You have people who love you. Your mother who put everything on hold to spend three months going with you to every doctor visit, bathe you when you could barely stand, hold basins, plastic garbage bags, and once, a cardboard box to catch your vomit. Your boyfriend with the long-time fear of hospitals and death shrinking into despair when you were crying out in the bathroom in the middle of the night, every night, for the last weeks of radiation. Your daughter away from home embarking on her junior year in college when the news of cancer came.
Friends and strangers who made and/or sent gifts of encouragement, implored you to stay strong. You promised to believe in positive thoughts and miracles. You did. You still do.
You owe them unwavering hopefulness. To remain steadfast as they have for you. But this cancer that came stealing, an enemy at the gate on a moonless night, has left you disoriented.
Four months ago you were healthy until you weren’t. And then you were upside down in a body flooded with toxins. And now you are told your tumor is undetectable and in a few months you’ll be declared cancer free.
But you just got used to being sick. You tried on the skirt of an ill woman and finally it fits. It can’t all be over because you are still back in September in the surgeon’s office hearing the word cancer for the first time.
You’re an imposter. A big faker. You and your “think of it as a sprint, not a marathon” 6-week chemotherapy and radiation treatment that has left you unmotivated, slow, and questioning.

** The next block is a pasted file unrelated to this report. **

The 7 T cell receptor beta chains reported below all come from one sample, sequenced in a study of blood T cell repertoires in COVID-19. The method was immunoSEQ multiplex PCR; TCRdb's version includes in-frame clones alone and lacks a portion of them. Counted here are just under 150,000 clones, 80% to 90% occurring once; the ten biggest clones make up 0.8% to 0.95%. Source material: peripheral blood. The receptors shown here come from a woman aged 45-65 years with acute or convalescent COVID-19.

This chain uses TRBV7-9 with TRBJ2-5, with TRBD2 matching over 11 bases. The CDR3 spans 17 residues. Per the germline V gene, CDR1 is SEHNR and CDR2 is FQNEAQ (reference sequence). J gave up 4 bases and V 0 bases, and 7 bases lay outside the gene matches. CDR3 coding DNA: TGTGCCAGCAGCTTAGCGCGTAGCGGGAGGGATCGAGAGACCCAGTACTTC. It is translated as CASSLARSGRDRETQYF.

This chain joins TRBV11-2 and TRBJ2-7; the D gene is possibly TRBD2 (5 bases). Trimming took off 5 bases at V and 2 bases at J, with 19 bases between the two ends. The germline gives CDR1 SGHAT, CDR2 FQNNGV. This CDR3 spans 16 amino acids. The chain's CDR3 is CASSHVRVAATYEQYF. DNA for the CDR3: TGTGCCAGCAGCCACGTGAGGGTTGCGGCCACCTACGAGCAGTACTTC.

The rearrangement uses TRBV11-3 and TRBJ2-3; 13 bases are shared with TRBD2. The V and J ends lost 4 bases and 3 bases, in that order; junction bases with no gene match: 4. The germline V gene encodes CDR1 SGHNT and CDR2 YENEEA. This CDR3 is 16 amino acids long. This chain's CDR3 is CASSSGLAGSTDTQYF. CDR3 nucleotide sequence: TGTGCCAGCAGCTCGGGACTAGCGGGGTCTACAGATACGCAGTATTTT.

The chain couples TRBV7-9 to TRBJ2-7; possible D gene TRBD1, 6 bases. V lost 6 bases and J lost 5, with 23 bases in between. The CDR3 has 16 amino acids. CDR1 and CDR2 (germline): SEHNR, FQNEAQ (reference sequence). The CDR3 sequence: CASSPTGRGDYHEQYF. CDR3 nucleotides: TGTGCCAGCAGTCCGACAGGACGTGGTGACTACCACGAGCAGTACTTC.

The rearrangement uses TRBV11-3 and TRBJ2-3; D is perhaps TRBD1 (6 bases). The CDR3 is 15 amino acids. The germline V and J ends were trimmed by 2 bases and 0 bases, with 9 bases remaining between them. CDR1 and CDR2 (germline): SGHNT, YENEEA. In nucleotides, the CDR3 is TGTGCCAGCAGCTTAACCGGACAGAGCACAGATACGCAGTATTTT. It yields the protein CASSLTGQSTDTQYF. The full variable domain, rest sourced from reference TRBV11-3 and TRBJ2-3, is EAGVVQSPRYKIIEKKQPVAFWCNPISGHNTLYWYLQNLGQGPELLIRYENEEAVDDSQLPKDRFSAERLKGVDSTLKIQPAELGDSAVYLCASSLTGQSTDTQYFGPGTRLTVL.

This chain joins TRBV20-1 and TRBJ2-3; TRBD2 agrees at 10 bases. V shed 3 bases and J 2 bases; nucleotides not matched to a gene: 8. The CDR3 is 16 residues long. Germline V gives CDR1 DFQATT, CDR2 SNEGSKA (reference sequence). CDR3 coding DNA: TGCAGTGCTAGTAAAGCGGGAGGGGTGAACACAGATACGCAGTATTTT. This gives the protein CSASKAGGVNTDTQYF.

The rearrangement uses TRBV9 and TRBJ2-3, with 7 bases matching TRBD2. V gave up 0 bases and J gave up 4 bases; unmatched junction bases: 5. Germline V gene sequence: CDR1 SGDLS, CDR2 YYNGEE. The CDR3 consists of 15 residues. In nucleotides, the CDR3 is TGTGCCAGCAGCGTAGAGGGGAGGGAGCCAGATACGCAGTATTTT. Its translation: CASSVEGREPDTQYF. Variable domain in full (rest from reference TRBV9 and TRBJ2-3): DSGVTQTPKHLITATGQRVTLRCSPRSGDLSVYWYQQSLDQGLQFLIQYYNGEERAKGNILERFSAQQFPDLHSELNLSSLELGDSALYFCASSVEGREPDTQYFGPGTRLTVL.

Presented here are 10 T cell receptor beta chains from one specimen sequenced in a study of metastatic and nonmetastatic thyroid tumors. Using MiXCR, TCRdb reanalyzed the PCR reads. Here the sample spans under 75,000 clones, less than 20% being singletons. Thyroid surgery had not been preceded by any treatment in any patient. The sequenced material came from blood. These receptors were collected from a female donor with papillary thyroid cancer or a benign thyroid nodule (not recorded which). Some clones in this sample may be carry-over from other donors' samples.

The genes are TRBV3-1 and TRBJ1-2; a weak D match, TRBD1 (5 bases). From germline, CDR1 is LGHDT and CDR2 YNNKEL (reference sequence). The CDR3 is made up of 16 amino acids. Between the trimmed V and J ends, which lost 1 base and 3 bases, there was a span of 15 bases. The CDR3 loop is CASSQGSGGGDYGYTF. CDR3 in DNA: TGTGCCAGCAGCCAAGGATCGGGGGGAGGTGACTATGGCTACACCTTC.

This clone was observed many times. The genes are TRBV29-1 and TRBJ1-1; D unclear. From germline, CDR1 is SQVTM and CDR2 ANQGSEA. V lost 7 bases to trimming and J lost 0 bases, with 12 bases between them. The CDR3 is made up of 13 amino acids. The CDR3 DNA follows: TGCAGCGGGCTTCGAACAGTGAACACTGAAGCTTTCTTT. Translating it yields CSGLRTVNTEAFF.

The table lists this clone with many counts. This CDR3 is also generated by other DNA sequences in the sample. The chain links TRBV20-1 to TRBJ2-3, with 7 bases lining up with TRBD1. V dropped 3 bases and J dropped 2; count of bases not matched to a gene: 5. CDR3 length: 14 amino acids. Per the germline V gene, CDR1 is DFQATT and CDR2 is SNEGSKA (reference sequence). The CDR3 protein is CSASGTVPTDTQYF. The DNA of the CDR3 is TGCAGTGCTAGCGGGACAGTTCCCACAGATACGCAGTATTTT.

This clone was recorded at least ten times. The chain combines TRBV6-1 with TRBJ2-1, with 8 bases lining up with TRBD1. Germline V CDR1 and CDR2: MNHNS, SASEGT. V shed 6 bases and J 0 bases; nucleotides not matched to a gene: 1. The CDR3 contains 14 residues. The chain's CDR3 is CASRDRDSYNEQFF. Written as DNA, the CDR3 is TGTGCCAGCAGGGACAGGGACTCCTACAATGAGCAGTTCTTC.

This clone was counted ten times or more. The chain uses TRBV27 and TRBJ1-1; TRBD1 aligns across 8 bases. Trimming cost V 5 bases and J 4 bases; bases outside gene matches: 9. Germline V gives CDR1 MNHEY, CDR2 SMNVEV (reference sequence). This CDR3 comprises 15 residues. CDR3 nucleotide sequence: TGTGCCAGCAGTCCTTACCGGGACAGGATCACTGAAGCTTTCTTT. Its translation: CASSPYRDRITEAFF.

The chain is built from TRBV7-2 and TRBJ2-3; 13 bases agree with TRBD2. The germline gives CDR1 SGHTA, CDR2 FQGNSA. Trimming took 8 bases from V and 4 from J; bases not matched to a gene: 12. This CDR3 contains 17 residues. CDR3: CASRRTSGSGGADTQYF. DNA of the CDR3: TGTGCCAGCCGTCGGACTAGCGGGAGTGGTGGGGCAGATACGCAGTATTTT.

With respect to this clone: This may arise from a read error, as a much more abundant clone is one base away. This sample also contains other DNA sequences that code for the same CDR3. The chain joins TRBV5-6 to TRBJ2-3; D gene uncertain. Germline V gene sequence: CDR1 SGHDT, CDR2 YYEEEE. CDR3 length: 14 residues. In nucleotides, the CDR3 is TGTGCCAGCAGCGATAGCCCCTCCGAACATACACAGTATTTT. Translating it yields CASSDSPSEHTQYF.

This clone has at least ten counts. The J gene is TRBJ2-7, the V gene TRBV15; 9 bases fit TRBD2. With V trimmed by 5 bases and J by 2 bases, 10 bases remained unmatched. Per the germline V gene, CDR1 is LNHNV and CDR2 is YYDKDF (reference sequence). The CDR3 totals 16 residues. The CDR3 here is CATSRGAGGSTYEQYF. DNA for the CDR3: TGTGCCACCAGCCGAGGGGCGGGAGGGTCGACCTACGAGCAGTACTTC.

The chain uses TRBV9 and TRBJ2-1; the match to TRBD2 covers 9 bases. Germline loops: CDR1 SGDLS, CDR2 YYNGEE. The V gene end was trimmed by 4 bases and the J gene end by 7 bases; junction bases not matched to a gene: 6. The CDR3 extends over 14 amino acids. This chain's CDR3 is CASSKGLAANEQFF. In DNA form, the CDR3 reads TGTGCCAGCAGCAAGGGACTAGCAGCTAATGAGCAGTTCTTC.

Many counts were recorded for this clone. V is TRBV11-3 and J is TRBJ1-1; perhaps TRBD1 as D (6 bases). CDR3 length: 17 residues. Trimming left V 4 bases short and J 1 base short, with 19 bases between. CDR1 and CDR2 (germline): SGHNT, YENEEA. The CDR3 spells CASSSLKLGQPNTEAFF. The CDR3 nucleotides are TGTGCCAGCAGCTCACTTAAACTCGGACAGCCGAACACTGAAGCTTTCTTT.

When the doctors no longer detect the tumor and everyone who has loved and nurtured you these months sings with joy, you instead lose your footing. There are more tests to be performed. It isn’t over. You don’t feel cancer free. Your fingernails are still half black and brittle. You still can’t walk around the market without assistance or motivate yourself to fully shower everyday. Your hair is a quarter inch long. You no longer have a menstrual cycle; radiation has forced you into early menopause. You can’t remember what cancer-free feels like. You can’t, upon returning to work after an 8-week absence, remember the names of coworkers with whom you’ve worked more than four years.
But the people who love you are unchanged. You want to be healthy for them, want to pull them close to your cancer-free body in embrace, shine with a newfound wisdom gleaned from enduring strife. You cannot say you are fear and scare. You cannot say to the people who love you that you lie in bed thinking of all the tiny spaces bad cells can hide. You owe, having collected their hope and goodwill like coins on the floor of a wishing well. You owe. You love. But you are filled with doubt.